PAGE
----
These are just a few unusual customs, but remember, they are only strange to us. They may be odd or fun or even taken with a grain of salt (that’s another custom, of course) but not strange to for those within that culture. I probably cannot incorporate most of these into my western style ceremonies, but I find it fun to learn about them. There are many, many more strange wedding traditions around the world.

 

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How to have a cozy wedding

When you walk into a movie theater, you figure out where you want to sit, and the same is usually true at a restaurant or bar. But when you walk into a wedding reception you are assigned a seat.

Conversely when you walk into the ceremony you usually expect to sit on one side or the other, but still get to pick your exact spot, and how close to the front you wish to be.

Photo: Lisa Rhinehart Photography

Changing that up can make a huge difference!  This is one way to make your wedding cozy – and by that I mean warm and welcoming with a feeling of togetherness. Cozy isn’t just about candles or a fireplace – its about people.

One trend that is catching on is the use of long tables for the reception.  My friend and event coordinator extraordinaire Danielle Pasternak and I were discussing this – we agree it brings everyone together, and it feels more intimate. No one likes being assigned to a less desirable location. Conversations across and large round table are difficult. A narrow long table allows for conversation with people on both sides of you and across from you. And I must say, I think it looks fabulous. The long tables also may provide a better use of space, if that is an issue. It is an especially great style for smaller weddings, gathering everyone at one table.

photo credit: Michael Pangilinan Photography

For ceremony seating have ushers bring guests forward and fill up the seats from the front to back – not counting the reserved for immediately family first row, of course. It feels so supportive to have people up close. This isn’t middle school, so don’t be afraid to sit at the front.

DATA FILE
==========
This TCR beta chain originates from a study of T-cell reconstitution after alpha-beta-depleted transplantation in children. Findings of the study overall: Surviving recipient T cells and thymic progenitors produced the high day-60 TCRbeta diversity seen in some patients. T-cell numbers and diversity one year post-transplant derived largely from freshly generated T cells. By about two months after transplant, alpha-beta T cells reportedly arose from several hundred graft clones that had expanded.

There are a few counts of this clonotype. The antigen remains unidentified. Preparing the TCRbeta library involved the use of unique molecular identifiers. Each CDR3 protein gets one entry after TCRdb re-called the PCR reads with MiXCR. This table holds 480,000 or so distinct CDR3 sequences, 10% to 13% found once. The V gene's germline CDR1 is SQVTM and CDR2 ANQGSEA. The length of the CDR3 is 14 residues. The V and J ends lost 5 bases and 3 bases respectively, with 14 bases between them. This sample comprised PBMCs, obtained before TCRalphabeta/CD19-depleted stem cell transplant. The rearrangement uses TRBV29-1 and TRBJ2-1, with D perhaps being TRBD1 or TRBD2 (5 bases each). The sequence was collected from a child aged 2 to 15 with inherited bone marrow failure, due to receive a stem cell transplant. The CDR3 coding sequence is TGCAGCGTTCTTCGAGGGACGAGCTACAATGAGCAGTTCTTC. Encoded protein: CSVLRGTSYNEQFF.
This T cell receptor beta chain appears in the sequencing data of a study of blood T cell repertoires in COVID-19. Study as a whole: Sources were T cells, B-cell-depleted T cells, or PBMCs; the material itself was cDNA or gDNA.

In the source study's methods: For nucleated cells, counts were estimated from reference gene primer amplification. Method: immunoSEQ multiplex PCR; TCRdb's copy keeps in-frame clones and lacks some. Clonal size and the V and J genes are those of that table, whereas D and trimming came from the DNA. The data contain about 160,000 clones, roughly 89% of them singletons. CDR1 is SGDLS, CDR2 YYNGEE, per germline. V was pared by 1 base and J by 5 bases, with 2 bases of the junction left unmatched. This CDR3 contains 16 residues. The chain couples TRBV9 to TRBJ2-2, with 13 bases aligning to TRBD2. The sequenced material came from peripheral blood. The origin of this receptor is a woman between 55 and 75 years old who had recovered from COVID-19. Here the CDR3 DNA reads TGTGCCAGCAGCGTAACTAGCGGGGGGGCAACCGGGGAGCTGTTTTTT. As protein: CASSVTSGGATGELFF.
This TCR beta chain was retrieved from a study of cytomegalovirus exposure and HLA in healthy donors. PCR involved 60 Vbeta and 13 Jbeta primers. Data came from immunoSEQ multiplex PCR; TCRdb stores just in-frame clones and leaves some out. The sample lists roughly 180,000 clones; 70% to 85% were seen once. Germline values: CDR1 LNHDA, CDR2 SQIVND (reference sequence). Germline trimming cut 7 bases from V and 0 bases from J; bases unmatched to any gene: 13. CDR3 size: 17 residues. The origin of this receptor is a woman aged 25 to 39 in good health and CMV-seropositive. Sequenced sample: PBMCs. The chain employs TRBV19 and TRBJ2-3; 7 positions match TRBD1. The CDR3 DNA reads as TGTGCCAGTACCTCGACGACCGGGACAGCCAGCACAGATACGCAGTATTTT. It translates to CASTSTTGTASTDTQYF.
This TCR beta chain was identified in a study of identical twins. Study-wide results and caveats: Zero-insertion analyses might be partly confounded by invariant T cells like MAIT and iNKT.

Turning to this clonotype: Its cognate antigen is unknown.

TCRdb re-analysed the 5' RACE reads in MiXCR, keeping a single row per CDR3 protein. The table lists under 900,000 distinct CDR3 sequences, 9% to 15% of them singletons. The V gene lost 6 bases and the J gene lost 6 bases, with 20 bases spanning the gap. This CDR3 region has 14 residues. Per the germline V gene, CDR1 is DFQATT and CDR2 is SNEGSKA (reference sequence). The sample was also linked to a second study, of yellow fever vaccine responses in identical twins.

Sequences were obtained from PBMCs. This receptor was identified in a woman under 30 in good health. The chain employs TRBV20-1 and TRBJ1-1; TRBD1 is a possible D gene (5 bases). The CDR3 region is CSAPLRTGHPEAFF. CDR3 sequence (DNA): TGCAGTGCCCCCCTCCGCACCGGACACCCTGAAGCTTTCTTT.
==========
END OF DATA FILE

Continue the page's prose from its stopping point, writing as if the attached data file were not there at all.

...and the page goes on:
Table games!

If you are doing the round tables, get the ‘cozy’ rolling with interactive activities at each table. A blank book with a title such as: Date Night Ideas for the Newlyweds, or Marriage Advice. Give each table a question (just type it up, and put it in a frame) and then ask the guests to discuss the question and come up with a group answer. Later in the evening – go around and have them announce their question and answer. Give each table a song – and have them sing it together, to the delight of the other guests.

share your advice - a great way to engage folks!

Getting people together is the key. We tend to talk to the people we know at the reception, any way we can create an experience where we meet and enjoy new friends, is a positive thing.

When I talk about a couple’s journey in their wedding ceremony, everyone is put on equal footing. Everyone recalls who they are and how they got to their big day – even a ‘plus one’ who may even not know the couple. The storytelling creates connection, and when we are guests at a wedding we are there to share their joy and support them in the journey forward.

So go ahead – sit close, get cozy, and enjoy the wedding to the fullest – the couple will love it and so will the guests.

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Outside the Mainstream